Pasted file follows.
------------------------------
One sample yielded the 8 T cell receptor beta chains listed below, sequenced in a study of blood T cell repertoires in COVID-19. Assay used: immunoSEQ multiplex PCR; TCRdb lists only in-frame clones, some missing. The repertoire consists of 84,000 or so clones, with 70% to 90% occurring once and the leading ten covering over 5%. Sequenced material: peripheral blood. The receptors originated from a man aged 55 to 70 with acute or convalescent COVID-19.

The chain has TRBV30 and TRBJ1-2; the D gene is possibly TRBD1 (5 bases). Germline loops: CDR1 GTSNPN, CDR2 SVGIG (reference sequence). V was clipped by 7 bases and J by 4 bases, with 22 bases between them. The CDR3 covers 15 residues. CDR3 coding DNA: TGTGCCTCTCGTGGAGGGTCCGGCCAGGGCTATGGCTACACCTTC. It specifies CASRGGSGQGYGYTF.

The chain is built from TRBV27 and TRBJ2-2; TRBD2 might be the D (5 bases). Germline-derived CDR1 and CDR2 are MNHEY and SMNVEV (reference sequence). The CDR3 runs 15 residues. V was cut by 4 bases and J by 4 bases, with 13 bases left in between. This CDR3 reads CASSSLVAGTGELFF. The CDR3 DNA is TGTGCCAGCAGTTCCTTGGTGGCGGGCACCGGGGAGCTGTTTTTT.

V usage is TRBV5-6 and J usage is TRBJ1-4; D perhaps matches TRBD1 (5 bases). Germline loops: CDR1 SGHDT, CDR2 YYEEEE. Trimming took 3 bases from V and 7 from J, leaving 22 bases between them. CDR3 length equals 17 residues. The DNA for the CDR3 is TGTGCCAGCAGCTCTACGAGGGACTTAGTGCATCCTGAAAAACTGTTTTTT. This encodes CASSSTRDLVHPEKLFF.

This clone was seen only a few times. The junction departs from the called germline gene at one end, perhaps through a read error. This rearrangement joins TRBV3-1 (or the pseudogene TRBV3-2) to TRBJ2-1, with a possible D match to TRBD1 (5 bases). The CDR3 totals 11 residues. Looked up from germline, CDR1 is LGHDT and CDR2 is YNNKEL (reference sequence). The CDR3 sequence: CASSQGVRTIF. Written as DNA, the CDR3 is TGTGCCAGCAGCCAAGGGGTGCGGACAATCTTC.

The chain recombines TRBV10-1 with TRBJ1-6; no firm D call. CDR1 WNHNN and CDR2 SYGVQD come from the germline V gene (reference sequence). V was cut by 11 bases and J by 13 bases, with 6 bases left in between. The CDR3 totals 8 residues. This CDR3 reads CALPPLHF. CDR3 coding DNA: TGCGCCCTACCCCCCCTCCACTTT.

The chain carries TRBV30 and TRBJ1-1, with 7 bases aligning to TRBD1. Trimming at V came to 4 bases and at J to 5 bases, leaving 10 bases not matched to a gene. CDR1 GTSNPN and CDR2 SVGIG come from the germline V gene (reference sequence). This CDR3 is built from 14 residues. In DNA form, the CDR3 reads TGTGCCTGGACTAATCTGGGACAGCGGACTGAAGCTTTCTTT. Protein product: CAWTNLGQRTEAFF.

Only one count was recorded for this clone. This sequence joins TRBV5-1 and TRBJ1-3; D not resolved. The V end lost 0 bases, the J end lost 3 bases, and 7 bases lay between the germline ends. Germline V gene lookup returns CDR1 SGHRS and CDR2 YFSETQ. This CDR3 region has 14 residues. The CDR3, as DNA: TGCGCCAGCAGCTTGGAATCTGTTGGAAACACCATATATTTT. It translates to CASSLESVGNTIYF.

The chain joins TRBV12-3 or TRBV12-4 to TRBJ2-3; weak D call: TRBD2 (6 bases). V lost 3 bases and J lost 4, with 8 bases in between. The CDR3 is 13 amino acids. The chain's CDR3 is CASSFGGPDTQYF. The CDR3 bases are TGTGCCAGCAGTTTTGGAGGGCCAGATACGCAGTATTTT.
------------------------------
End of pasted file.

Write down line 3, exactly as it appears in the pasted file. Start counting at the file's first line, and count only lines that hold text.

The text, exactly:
The chain is built from TRBV27 and TRBJ2-2; TRBD2 might be the D (5 bases). Germline-derived CDR1 and CDR2 are MNHEY and SMNVEV (reference sequence). The CDR3 runs 15 residues. V was cut by 4 bases and J by 4 bases, with 13 bases left in between. This CDR3 reads CASSSLVAGTGELFF. The CDR3 DNA is TGTGCCAGCAGTTCCTTGGTGGCGGGCACCGGGGAGCTGTTTTTT.